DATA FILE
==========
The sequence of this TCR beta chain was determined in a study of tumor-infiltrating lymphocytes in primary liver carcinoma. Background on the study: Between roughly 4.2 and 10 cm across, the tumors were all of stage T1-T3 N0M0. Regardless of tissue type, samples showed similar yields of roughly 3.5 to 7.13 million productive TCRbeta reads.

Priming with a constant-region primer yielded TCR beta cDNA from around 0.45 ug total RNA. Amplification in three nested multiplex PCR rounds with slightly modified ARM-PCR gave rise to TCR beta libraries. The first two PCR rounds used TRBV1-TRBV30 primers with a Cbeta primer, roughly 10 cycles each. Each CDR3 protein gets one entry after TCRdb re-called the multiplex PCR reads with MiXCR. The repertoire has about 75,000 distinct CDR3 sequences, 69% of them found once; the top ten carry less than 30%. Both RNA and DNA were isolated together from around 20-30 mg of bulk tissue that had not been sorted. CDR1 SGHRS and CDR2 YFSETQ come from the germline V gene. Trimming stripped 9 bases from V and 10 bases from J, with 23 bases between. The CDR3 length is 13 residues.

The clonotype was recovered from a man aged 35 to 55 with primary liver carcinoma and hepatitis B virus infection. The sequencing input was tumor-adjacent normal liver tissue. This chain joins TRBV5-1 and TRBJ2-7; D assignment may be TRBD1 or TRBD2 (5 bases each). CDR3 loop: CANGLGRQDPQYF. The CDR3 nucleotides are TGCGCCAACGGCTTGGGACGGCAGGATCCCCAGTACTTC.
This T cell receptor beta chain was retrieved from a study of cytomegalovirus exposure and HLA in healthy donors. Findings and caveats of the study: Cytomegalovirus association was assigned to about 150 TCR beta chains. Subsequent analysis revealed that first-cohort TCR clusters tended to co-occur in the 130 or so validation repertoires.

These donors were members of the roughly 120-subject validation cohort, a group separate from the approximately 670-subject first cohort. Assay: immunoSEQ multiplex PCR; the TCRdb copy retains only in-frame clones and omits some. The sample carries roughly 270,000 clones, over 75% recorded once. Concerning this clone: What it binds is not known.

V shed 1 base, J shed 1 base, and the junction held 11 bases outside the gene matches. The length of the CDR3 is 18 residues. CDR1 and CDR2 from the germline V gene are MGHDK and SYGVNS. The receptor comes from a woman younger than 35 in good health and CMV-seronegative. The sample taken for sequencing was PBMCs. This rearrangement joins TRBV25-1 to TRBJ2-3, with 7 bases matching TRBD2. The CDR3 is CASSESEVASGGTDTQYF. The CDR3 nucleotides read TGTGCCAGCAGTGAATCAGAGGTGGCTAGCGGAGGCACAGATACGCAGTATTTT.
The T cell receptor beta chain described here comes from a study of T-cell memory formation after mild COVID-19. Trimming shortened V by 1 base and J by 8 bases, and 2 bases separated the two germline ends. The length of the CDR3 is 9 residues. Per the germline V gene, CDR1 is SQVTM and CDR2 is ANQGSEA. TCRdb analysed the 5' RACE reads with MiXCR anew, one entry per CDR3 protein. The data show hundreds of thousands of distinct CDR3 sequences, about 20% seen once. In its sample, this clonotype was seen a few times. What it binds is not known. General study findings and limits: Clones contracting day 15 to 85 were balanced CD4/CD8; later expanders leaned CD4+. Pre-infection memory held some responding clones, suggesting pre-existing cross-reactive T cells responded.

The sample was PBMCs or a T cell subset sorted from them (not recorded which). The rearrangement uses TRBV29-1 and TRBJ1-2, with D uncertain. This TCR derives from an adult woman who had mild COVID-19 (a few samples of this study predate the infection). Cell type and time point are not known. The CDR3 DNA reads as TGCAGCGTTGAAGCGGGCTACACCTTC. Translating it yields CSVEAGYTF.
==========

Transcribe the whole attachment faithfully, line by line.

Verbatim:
The sequence of this TCR beta chain was determined in a study of tumor-infiltrating lymphocytes in primary liver carcinoma. Background on the study: Between roughly 4.2 and 10 cm across, the tumors were all of stage T1-T3 N0M0. Regardless of tissue type, samples showed similar yields of roughly 3.5 to 7.13 million productive TCRbeta reads.

Priming with a constant-region primer yielded TCR beta cDNA from around 0.45 ug total RNA. Amplification in three nested multiplex PCR rounds with slightly modified ARM-PCR gave rise to TCR beta libraries. The first two PCR rounds used TRBV1-TRBV30 primers with a Cbeta primer, roughly 10 cycles each. Each CDR3 protein gets one entry after TCRdb re-called the multiplex PCR reads with MiXCR. The repertoire has about 75,000 distinct CDR3 sequences, 69% of them found once; the top ten carry less than 30%. Both RNA and DNA were isolated together from around 20-30 mg of bulk tissue that had not been sorted. CDR1 SGHRS and CDR2 YFSETQ come from the germline V gene. Trimming stripped 9 bases from V and 10 bases from J, with 23 bases between. The CDR3 length is 13 residues.

The clonotype was recovered from a man aged 35 to 55 with primary liver carcinoma and hepatitis B virus infection. The sequencing input was tumor-adjacent normal liver tissue. This chain joins TRBV5-1 and TRBJ2-7; D assignment may be TRBD1 or TRBD2 (5 bases each). CDR3 loop: CANGLGRQDPQYF. The CDR3 nucleotides are TGCGCCAACGGCTTGGGACGGCAGGATCCCCAGTACTTC.
This T cell receptor beta chain was retrieved from a study of cytomegalovirus exposure and HLA in healthy donors. Findings and caveats of the study: Cytomegalovirus association was assigned to about 150 TCR beta chains. Subsequent analysis revealed that first-cohort TCR clusters tended to co-occur in the 130 or so validation repertoires.

These donors were members of the roughly 120-subject validation cohort, a group separate from the approximately 670-subject first cohort. Assay: immunoSEQ multiplex PCR; the TCRdb copy retains only in-frame clones and omits some. The sample carries roughly 270,000 clones, over 75% recorded once. Concerning this clone: What it binds is not known.

V shed 1 base, J shed 1 base, and the junction held 11 bases outside the gene matches. The length of the CDR3 is 18 residues. CDR1 and CDR2 from the germline V gene are MGHDK and SYGVNS. The receptor comes from a woman younger than 35 in good health and CMV-seronegative. The sample taken for sequencing was PBMCs. This rearrangement joins TRBV25-1 to TRBJ2-3, with 7 bases matching TRBD2. The CDR3 is CASSESEVASGGTDTQYF. The CDR3 nucleotides read TGTGCCAGCAGTGAATCAGAGGTGGCTAGCGGAGGCACAGATACGCAGTATTTT.
The T cell receptor beta chain described here comes from a study of T-cell memory formation after mild COVID-19. Trimming shortened V by 1 base and J by 8 bases, and 2 bases separated the two germline ends. The length of the CDR3 is 9 residues. Per the germline V gene, CDR1 is SQVTM and CDR2 is ANQGSEA. TCRdb analysed the 5' RACE reads with MiXCR anew, one entry per CDR3 protein. The data show hundreds of thousands of distinct CDR3 sequences, about 20% seen once. In its sample, this clonotype was seen a few times. What it binds is not known. General study findings and limits: Clones contracting day 15 to 85 were balanced CD4/CD8; later expanders leaned CD4+. Pre-infection memory held some responding clones, suggesting pre-existing cross-reactive T cells responded.

The sample was PBMCs or a T cell subset sorted from them (not recorded which). The rearrangement uses TRBV29-1 and TRBJ1-2, with D uncertain. This TCR derives from an adult woman who had mild COVID-19 (a few samples of this study predate the infection). Cell type and time point are not known. The CDR3 DNA reads as TGCAGCGTTGAAGCGGGCTACACCTTC. Translating it yields CSVEAGYTF.